Teamwork, planning key to separating conjoined twins
Three-month-old conjoined twins Keylee Ann and Zoey Marie Miller were separated in a complex operation on April 7 at the Monroe Carell Jr. Children’s Hospital at Vanderbilt.
The surgery was the first of its kind at Vanderbilt and is believed to be the first successful separation of conjoined twins in Tennessee. It was carefully planned and carried out by a team of 30 medical, surgical and nursing personnel.
“It was pretty exciting to finally get them separated,” said Wallace (Skip) Neblett, M.D., lead surgeon. “We talked about this and planned it for months as the babies matured.”
The girls were born Jan. 4 in Johnson City, Tenn., and were immediately transferred via LifeFlight to Vanderbilt’s Neonatal Intensive Care Unit (NICU). Together, they weighed 4 pounds, 12 ounces. The twins were cared for in the NICU for three months until they grew strong enough for the separation surgery.
By the day of the separation surgery, the twins weighed a combined 7 pounds, 10 ounces and were in good health.
James O’Neill, M.D., professor of Surgery, Emeritus, took part in the separation of Keylee and Zoey, and has participated in the surgical separations of 23 sets of conjoined twins elsewhere, more than any other physician in the country. He planned and led three drills in the weeks leading up to surgery.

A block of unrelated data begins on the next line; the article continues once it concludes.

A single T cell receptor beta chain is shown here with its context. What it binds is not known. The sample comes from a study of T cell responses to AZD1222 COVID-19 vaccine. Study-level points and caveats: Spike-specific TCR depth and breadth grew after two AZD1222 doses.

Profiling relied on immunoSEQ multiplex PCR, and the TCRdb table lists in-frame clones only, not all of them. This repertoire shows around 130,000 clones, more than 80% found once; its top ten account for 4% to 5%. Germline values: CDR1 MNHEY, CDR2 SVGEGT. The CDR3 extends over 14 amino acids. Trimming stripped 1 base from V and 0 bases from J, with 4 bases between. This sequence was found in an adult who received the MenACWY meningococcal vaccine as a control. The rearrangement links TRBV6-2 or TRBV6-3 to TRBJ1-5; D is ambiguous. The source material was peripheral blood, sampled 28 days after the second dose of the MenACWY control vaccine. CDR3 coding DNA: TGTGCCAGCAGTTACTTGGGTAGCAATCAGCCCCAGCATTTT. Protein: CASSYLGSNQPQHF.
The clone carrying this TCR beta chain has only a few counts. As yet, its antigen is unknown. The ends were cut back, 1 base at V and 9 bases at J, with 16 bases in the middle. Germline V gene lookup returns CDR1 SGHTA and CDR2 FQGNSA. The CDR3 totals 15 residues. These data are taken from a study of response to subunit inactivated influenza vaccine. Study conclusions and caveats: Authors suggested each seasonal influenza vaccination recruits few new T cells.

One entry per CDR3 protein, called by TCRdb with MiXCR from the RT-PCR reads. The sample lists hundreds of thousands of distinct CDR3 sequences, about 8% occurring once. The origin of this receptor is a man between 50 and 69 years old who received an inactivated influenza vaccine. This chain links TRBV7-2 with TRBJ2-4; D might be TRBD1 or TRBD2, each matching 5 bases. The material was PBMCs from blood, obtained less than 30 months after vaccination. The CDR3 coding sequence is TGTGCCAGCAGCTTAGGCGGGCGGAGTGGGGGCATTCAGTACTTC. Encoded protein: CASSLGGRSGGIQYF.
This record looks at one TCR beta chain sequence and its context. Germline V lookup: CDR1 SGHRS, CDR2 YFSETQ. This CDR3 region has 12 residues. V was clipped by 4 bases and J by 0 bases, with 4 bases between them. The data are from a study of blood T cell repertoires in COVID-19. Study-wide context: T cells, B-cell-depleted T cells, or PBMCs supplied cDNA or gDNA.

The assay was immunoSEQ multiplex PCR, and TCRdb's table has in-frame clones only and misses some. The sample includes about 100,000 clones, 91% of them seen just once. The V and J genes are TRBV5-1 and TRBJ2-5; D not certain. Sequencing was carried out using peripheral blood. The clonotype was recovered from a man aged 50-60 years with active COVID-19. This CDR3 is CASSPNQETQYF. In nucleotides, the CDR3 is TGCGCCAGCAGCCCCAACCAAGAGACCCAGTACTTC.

“We wanted this to go smoothly, so we practiced to make sure we had all the essentials ready for potential complications,” said O’Neill.
The preparation alone, which involved starting IVs and keeping equipment cords and drapes out of the path of the constantly moving team members, took four hours. The first incision was made at 11:25 a.m. The babies were separated for closure procedures just 90 minutes later, at 12:52 p.m.
Their recovery has been uncomplicated and the family has taken them home.